This monitoring system became a popular activity within the KEMRI programme. This is because the staff reported that it bought an additional benefits of staff motivation and skill enhancement. The opportunity to train to join the monitoring pool allowed a research nurse from the ward, for example, to gain experience of clinical research studies in the community out in our field sites. Another good example is that spending two days a month monitoring research studies gives the research study laboratory staff, or the research study pharmacists, hands on experience of clinical research studies from a perspective they do not normally experience. With this system, it was important to write and monitoring plan that reflected the nature of each study and so, for example included scheduling monitoring visits according to the complexity and risks of the research study. In the CRO monitored research studies, such decisions would normally heavily weigh on availability of finances rather than study designs. An additional benefit is that it creates an opportunity for mentoring of research study staff through continued interaction between the more experienced and lesser experienced research study staff during and after the monitoring activities. In the CRO model the amount of interaction would be limited to the resources available for on-site monitoring.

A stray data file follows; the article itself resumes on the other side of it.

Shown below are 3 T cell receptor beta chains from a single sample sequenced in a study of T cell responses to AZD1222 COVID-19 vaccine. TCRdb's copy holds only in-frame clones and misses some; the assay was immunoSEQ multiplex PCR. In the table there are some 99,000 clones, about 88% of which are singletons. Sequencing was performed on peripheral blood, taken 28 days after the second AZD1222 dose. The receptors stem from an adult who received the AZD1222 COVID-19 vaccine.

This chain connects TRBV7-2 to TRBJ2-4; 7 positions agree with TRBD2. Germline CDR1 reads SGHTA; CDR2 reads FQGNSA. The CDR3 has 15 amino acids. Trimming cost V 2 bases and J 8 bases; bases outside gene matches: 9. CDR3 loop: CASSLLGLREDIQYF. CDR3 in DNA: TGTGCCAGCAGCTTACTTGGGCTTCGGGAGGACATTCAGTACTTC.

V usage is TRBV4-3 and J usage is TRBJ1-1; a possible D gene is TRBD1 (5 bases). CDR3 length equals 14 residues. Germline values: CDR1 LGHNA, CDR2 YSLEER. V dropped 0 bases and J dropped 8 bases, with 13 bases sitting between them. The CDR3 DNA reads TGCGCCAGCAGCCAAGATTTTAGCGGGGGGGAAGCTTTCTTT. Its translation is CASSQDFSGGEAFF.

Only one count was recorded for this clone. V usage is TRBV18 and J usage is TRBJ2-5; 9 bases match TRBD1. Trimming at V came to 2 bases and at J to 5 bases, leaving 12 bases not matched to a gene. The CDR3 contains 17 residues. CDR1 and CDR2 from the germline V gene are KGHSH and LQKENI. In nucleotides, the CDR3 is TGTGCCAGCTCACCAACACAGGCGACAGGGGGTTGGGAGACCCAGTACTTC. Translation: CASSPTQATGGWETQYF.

Benefits of setting up a Reciprocal Monitoring SchemeA reciprocal monitoring scheme could be set up within any facility or organisation that runs several studies , be they in one location or many. The financial and wider benefits still hold even if travel costs are incurred. Any member of a clinical research study research team can train as a monitor. Nurses, data managers, pharmacists and research study coordinators all make excellent research study monitors. Research study monitoring can be built into people’s roles so they do not do this full time. This is a good way to give staff an extra dimension to their role and is an excellent continuous training experience. The training for these monitors can also be organized in-house (and so for relatively less cost), as long as sufficiently experienced and senior monitors/trainers are available. There is a plethora of expensive courses for research study monitors but nowhere in ICH GCP, or in any other regulations, are there specific requirements or certification for monitors – or their trainers. What can be found are statements around appropriate experience and qualifications. Here, as with monitoring itself, it seems that the commercial needs of training companies and contract organisation have created a market and a perceived need for external training courses, certification and accreditation. It is perfectly appropriate and acceptable for those with strong experience in monitoring to train others. Therefore, here, within the REDe platform the monitoring courses and materials, both online and face to face will be highly robust and valid.